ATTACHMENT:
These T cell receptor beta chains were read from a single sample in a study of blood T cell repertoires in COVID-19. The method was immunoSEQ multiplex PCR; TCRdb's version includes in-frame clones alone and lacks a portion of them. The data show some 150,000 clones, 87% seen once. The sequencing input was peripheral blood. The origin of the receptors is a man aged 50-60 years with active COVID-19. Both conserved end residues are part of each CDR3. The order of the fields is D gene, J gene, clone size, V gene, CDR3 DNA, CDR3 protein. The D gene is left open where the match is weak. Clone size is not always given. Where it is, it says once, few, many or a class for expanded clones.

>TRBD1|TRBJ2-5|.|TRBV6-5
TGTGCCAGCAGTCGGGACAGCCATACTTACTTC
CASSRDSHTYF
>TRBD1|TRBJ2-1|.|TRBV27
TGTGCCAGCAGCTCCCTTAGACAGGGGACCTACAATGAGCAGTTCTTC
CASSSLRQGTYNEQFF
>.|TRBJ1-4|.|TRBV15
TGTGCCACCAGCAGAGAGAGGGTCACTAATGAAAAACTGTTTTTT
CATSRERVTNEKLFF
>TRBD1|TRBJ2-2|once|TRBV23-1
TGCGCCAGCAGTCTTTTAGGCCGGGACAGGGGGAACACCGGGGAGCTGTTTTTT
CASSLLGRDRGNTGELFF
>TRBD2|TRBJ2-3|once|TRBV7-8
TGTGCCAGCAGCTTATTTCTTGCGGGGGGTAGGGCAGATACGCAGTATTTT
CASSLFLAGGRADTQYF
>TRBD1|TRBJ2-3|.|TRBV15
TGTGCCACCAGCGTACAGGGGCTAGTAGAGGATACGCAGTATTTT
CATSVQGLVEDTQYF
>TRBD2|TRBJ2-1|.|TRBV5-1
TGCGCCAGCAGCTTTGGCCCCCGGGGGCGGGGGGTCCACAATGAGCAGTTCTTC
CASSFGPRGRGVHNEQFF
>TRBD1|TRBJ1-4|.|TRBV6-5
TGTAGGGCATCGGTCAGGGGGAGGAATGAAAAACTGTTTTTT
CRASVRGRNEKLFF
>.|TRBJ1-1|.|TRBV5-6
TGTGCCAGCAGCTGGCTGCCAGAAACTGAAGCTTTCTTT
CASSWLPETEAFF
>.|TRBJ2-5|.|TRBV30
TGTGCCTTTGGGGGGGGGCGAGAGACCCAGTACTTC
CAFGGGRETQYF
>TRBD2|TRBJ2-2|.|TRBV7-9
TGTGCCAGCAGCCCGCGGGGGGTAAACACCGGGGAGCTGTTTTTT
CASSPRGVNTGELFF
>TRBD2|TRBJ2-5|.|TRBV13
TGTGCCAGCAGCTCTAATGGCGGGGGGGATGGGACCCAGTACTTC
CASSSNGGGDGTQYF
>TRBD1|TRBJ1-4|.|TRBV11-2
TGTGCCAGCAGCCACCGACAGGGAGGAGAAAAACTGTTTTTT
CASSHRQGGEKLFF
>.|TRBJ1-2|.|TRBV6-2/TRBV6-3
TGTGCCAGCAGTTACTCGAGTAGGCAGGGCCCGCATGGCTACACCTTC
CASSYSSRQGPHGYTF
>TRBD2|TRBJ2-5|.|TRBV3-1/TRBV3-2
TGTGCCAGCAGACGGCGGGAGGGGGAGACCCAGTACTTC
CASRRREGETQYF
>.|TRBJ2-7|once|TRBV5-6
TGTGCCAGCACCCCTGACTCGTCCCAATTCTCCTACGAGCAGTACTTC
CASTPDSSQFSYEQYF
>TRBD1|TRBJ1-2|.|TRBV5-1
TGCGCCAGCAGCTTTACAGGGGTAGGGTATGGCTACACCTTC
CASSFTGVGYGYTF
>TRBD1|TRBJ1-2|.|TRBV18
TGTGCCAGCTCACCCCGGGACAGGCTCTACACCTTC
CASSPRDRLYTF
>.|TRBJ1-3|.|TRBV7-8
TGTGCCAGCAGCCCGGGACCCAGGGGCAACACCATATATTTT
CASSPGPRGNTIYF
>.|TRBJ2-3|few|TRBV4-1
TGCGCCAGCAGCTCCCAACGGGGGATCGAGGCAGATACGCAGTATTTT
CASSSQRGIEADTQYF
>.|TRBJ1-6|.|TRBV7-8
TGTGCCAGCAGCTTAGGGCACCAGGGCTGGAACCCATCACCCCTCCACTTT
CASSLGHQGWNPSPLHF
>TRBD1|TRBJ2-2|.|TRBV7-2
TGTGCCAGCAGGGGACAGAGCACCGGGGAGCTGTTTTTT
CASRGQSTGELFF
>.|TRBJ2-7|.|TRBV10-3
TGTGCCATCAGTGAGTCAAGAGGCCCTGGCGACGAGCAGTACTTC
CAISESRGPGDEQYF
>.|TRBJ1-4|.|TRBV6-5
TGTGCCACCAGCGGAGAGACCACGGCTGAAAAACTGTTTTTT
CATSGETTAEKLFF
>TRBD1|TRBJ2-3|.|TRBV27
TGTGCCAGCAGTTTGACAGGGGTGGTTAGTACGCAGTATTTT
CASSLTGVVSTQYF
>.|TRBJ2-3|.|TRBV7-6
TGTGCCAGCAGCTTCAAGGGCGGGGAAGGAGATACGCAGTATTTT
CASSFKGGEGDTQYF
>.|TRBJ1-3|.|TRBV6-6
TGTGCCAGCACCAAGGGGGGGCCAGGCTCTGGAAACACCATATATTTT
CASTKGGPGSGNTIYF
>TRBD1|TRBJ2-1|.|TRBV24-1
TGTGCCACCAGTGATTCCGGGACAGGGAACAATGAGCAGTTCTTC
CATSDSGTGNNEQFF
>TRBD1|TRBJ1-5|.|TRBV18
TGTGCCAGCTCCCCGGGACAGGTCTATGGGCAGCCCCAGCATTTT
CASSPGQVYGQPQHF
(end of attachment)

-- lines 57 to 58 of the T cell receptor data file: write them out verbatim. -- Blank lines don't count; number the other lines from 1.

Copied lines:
TGTGCCAGCAGCCCGGGACCCAGGGGCAACACCATATATTTT
CASSPGPRGNTIYF